Should a third party target Congress?
The Washington Post, October 5, 2011
The more I talk about the need for a problem-solving third party in the "extreme" center, the more people come out of the woodwork to tell me they've reached the same conclusion. But some in high places have to keep their views secret, at least for now. That's the case with one public policy leader who sent me a memo on how today's polarized gridlock in Washington could be shaken up by a third party that targets Congress, not the presidency. As the Great American Disruption unfolds, from Occupy Wall Street to Americans Elect, this person's ideas need to be in the mix.
For starters, this person notes, it's very hard in our first-past-the-post, winner-take-all electoral college system for a third-party contender to win. The last one was Abraham Lincoln—but only a decade after Republicans (or their predecessors) started winning seats in Congress. There's the risk of being a spoiler. And even if he or she won, how would a president elected this way be able to govern?
The better route to power is to target Congress, this person says. With Congress so divided—and voters mad, hurting and short-tempered—we're in an era in which every election or two could see a swing of control back and forth between the parties. Yet the margins remain narrow enough that a third party could gain a decisive toehold by denying either party a majority. Imagine, this person posits, how the recent debt-ceiling debate would have played out if a third party controlled 25 seats in the House and four or five in the Senate.
How many states and districts could be in play? Research suggests that, thanks to partisan geographic "sorting" in recent decades, the bulk of states and districts are represented by senators and representatives with predictable ideologies. But 20 states and 100 districts look competitive. With the right effort, it's conceivable that a third party could win enough of these seats to hold the balance of power.
Indeed, analysis suggests that today's Congress represents the views of only about 40 percent of American voters. An economically conservative, socially liberal party focused on problem-solving could appeal to many who feel left out.
Sounds like someone needs to call a meeting. This person thinks a new organization (or 10, or 50) should raise money to do the research and polling to refine a list of promising states and districts; develop the associated agenda and messaging; and recruit and help finance candidates, with a view to running a slate as soon as 2014.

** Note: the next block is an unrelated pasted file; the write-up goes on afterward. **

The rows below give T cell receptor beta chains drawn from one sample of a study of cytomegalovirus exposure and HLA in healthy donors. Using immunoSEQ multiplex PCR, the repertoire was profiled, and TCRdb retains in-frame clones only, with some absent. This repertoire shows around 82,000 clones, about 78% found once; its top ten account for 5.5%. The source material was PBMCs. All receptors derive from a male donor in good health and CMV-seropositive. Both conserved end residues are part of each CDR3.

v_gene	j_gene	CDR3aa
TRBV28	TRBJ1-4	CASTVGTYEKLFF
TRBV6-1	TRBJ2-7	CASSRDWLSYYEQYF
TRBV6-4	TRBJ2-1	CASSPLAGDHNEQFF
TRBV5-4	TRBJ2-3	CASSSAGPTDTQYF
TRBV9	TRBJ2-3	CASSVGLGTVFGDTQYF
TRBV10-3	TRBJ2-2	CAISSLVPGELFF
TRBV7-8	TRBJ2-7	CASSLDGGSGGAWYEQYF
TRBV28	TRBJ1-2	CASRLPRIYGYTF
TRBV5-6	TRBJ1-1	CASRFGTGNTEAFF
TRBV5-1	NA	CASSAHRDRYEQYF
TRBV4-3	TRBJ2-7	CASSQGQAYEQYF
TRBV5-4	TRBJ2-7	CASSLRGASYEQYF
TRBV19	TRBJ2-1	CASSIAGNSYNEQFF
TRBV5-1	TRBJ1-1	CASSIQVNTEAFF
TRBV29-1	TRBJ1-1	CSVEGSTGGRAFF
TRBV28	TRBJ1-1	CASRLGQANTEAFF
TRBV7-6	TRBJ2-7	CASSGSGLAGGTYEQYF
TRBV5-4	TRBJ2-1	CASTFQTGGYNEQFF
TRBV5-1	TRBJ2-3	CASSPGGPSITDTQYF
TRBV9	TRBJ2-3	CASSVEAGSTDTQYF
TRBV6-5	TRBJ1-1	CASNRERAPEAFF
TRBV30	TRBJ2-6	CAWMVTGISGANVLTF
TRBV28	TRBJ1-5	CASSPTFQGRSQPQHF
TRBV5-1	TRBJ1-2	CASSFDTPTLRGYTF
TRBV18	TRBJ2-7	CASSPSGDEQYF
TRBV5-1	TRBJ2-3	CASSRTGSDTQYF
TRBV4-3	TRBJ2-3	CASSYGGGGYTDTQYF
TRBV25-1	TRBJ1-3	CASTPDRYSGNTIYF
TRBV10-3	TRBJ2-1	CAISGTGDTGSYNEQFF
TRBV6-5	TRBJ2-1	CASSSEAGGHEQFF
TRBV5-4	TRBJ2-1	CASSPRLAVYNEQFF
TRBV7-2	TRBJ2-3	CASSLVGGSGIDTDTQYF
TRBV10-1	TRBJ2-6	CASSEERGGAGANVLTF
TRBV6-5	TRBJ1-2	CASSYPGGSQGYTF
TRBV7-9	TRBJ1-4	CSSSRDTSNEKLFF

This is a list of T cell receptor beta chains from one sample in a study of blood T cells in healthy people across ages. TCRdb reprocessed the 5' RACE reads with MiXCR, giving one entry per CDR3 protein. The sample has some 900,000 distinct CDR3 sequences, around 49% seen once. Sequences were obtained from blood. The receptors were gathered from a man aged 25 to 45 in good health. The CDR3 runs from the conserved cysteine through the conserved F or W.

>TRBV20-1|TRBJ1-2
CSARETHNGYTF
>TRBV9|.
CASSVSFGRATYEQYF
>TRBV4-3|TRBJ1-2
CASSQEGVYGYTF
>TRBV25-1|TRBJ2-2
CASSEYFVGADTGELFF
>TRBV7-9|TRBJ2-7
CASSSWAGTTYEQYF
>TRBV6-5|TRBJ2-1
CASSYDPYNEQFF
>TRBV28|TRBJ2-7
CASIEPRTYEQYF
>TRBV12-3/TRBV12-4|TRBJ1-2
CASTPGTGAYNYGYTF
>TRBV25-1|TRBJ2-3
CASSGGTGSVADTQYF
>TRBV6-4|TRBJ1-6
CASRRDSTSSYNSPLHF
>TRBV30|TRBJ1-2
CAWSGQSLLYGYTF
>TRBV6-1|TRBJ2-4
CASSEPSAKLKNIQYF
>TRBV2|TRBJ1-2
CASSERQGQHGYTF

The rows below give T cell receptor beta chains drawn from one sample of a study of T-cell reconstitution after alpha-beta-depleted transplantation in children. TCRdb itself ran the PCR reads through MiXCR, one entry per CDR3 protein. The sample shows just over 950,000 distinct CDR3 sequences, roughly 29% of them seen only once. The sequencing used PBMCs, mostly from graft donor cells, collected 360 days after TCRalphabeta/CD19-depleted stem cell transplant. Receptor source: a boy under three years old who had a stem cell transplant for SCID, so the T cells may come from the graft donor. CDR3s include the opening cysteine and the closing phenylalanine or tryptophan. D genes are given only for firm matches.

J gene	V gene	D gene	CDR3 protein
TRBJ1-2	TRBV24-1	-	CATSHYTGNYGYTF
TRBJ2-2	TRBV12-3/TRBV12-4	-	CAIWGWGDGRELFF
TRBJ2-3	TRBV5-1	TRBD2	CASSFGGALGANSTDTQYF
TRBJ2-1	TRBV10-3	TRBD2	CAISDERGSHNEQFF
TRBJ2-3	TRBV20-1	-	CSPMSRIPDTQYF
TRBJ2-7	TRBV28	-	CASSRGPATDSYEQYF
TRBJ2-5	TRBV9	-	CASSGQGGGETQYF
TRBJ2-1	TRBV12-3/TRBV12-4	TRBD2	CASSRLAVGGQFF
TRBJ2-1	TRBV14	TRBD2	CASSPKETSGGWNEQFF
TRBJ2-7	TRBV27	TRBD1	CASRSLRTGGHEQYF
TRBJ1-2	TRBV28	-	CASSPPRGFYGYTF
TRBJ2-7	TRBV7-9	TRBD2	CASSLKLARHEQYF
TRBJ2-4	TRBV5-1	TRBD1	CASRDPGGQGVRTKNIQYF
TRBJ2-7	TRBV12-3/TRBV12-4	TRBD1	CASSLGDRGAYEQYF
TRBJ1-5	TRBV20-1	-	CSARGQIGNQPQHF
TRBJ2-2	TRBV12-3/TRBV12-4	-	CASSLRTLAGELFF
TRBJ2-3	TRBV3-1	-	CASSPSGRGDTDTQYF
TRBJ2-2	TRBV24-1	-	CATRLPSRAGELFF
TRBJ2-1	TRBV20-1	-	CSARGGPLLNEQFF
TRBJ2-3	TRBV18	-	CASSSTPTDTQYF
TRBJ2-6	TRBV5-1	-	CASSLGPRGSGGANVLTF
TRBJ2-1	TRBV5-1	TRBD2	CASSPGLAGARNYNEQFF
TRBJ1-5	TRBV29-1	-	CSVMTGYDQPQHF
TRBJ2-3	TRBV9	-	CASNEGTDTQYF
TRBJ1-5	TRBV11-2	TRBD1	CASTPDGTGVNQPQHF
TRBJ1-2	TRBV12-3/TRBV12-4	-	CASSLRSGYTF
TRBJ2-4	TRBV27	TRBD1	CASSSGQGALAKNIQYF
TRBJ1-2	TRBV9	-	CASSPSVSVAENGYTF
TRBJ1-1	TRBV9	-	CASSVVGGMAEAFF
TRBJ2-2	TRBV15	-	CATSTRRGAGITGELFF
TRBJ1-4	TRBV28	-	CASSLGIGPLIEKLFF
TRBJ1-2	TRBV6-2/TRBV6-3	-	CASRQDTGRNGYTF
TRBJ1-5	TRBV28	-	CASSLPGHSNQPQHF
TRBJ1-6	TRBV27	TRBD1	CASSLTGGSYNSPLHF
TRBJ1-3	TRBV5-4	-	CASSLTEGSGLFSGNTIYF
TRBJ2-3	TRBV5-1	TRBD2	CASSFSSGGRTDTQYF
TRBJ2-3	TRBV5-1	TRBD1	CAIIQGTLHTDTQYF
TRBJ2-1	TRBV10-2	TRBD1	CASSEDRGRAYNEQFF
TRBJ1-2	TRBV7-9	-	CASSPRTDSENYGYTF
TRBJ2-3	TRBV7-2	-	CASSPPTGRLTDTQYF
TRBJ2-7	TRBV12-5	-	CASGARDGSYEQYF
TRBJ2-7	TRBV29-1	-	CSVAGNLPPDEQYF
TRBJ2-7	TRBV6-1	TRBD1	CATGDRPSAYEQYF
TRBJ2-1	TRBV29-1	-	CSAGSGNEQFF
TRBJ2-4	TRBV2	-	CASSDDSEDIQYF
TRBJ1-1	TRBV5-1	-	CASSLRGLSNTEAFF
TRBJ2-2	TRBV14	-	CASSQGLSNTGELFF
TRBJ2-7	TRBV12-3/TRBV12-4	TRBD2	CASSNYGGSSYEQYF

My own view is that fed-up patriots don't have to pick between Congress and the White House. Why not both? Though the challenges are daunting, the megaphone (and organizing platform) of a presidential race is unparalleled. The right campaign could be the vehicle for championing and organizing around the broader structural changes the country needs in order to get serious about our problems, even as it exposes the hoaxes both parties are peddling.
Americans Elect is explicitly not a third party—but it's developing the technology, procedural and ballot-access infrastructure that could enable new third-party congressional contenders in years to come. That infrastructure will get meatier Thursday with the release of AE's "Briefing Book for Candidates and Draft Committees" on the group's 2012 presidential nominating process.
The 39-page document is fascinating. These folks are rethinking from scratch how presidential nominations ought to work in the Internet age.
In a nutshell, AE candidates will qualify by meeting certain thresholds of "clicks" of support from delegates, many of whom they or draft committees are expected to recruit.
Several rounds of national convention voting will take place between April and June. By June 26, 2012, AE hopes that millions of delegates (including you, if you sign up) will nominate an independent ticket that has 50-state ballot access.
Being liberated from candidates selected through the usual pandering to a handful of party activists in Iowa or New Hampshire would be an incredible prize.
Whether the goal is Congress or the White House, something big is brewing. And, as with flustered financial executives confused about the protests on Wall Street, or party regulars who pat Americans Elect on the head for being a sweet little Internet idea, the powers that be are always the last to know.